These novel results add to the emergent experimental literature that explores individual differences in the responses to marginal incentives and reciprocity (see for example, Brandts and Schram 2001; Fischbacher et al. 2001; Goeree et al. 2002; Brandts et al. 2004; Blanco et al. 2016a, b). These studies, like ours, address decisions in a menu game setting where subjects report cooperation levels for variations in marginal incentives or others’ cooperation. This attribute of the design allows us to examine within subject decisions in regard to how they respond to changes in game parameters. Moreover, like most of these studies (Fischbacher et al. 2001; Goeree et al. 2002; Blanco et al. 2016a, b), we report one-shot decisions. This allows us to abstract from group dynamics related to strategic play across decision rounds, and thus avoid the complexity of modeling subject’s responses to the dynamics of a repeated game. This type of setting is reminiscent of individual decisions in large group settings where there is limited or no knowledge of decisions by others and where group dynamics play little role in decision making.

In the games examined, we use a “take some” frame1 where appropriation leads to (1) deterministic losses, by reducing the value of a shared group resource, and to (2) endogenous probabilistic losses, where greater appropriation increases the probability that the shared resource faces an additional loss in value.2

Given the existence of an endogenous probabilistic loss, the expected value of the shared resource to an individual and the expected harm to others from appropriation is endogenously defined by the first order beliefs of others’ appropriation and exogenously defined through parameter variations in the magnitude of the probabilistic loss. By eliciting subjects’ expectations of other’s behavior, the experimental design allows for estimation of the relationship between changes in expected marginal incentives and appropriation decisions. In addition, for control purposes, the experimental design includes a “benchmark game” without the possibility of a probabilistic loss and fixed marginal incentives to appropriate. Using subjects’ decision in this game as a measure for “baseline cooperation”, we are able to examine individual responses to the addition of a probabilistic loss and to the changes in the magnitude of that loss.3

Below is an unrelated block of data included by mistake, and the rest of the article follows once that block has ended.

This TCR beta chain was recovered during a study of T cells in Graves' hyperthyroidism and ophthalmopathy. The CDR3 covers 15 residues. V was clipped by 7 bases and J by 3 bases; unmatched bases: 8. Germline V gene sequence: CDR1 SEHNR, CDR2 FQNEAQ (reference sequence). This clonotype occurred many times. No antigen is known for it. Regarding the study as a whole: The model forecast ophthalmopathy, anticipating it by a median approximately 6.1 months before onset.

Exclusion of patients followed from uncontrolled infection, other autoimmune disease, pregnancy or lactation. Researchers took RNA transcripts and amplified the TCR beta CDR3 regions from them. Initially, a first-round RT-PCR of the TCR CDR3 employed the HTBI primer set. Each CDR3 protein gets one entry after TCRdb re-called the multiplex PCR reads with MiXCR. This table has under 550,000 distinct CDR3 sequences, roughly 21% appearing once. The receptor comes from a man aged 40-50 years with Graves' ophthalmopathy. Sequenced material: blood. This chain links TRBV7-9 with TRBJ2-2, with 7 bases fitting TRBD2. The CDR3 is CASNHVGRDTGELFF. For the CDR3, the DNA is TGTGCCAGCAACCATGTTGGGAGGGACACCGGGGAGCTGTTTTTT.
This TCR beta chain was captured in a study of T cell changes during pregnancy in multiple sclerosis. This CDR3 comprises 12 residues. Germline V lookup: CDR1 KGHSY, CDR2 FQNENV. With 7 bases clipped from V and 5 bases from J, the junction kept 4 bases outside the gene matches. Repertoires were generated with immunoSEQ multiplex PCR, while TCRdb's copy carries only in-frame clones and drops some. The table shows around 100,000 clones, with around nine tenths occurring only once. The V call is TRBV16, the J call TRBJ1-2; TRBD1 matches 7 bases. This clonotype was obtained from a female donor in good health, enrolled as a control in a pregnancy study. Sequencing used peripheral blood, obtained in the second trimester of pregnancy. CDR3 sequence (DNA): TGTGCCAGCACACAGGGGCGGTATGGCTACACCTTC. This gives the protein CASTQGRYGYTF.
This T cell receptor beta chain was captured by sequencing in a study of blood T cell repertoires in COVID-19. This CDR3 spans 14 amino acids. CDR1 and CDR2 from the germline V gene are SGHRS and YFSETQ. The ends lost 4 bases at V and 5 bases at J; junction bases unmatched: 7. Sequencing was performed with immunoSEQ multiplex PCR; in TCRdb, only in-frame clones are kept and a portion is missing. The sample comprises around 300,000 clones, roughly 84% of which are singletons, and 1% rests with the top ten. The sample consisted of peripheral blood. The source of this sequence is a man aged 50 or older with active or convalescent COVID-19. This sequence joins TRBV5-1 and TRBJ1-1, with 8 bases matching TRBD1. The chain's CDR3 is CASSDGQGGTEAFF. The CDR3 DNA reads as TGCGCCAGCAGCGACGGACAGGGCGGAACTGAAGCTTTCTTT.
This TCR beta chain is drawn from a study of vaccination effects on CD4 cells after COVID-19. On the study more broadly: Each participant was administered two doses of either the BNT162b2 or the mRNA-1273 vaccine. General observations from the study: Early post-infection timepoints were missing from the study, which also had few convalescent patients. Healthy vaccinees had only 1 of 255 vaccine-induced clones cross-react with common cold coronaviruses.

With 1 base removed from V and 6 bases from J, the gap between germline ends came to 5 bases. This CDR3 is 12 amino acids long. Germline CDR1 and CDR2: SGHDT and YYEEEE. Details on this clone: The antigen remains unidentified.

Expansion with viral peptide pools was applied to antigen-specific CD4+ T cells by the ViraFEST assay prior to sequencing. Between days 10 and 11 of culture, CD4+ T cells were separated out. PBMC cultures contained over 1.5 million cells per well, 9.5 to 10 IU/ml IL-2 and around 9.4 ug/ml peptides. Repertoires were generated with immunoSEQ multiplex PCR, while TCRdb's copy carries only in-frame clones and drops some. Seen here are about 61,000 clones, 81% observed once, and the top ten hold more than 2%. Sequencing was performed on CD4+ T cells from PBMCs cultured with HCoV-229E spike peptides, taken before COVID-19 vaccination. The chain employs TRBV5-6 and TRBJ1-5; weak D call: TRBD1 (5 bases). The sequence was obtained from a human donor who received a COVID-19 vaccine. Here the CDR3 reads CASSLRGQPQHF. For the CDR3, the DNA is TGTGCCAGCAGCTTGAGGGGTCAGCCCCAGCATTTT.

The studies cited above that focus on endogenous probabilistic losses vary in regard to how they approach the issue that expected marginal incentives change as group behavior changes. More specifically, Walker and Gardner (1992) focus on game continuation, and not on individual subject responses to expectations of marginal incentives. Both Dickinson (1998) and Gangadharan and Nemes (2009) focus on expected per capita return of contributions, based on one-period lagged behavior, implicitly assuming that expectations of current round group contributions are based on behavior in the previous round. Blanco et al. (2016b) introduces the deterministic and probabilistic degradation games used in this study and investigate the response to variations in subjects’ private benefits in settings without probabilistic losses and in settings with a probabilistic loss of 50% of the shared resource. This previous paper explicitly links expected value of marginal net benefits to subjects’ forecast of other group members’ appropriation. In contrast to the present study, that study does not examine the response to changes in the magnitude of the probabilistic loss nor does it examine differences in individual responses for optimistic and pessimistic subjects on group performance, as defined herein.4

2 Decision settings and parameters

The experimental design included four one-shot decisions from a menu of games (part A), an incentivized first-order belief-elicitation task related to each of the games (part B), a risk aversion task (part C) and a dictator donation to charities (part D). In part A, incentives in all games are measured in Experimental Currency Units (ECUs). In these games, groups of n = 4 individuals face allocation decisions between a “Group Fund” and an “Individual Fund.” Each four member group begins with a Group Fund endowment of w = 100 tokens, where every token left in the Group Fund has a value of g = 2 ECUs. Each individual begins the game with 0 tokens allocated to their Individual Fund. Individuals privately decide how many tokens to move from the Group Fund which are then placed in their Individual Fund, with a maximum appropriation limit of e = 25 tokens per individual. Each token an individual i moves from the Group Fund, in a given treatment condition j, yields a private benefit increasing the value of his/her Individual Fund by h = 1 ECU. Each token left in the Group Fund has a value of g/n = 0.5 ECUs for every member of the group and thus appropriation generates a deterministic degradation to the group of g. Concurrently, appropriation generates a probabilistic degradation, implemented as a hazard rate that depends on the aggregate number of tokens appropriated from the Group Fund. Subjects confront a fractional loss L of the total value remaining in the Group Fund after all decisions are final. The endogenous probability of this loss occurring is \( \left( {p\sum\nolimits_{i = 1}^{n} {z_{i} } } \right) \), where p = 0.01 the fractional increase in the probability associated with each token appropriated from the Group Fund. The feasible range of values of \( p \in \left[ {0,1} \right] \) and \( L \in \left[ {0,1} \right] \).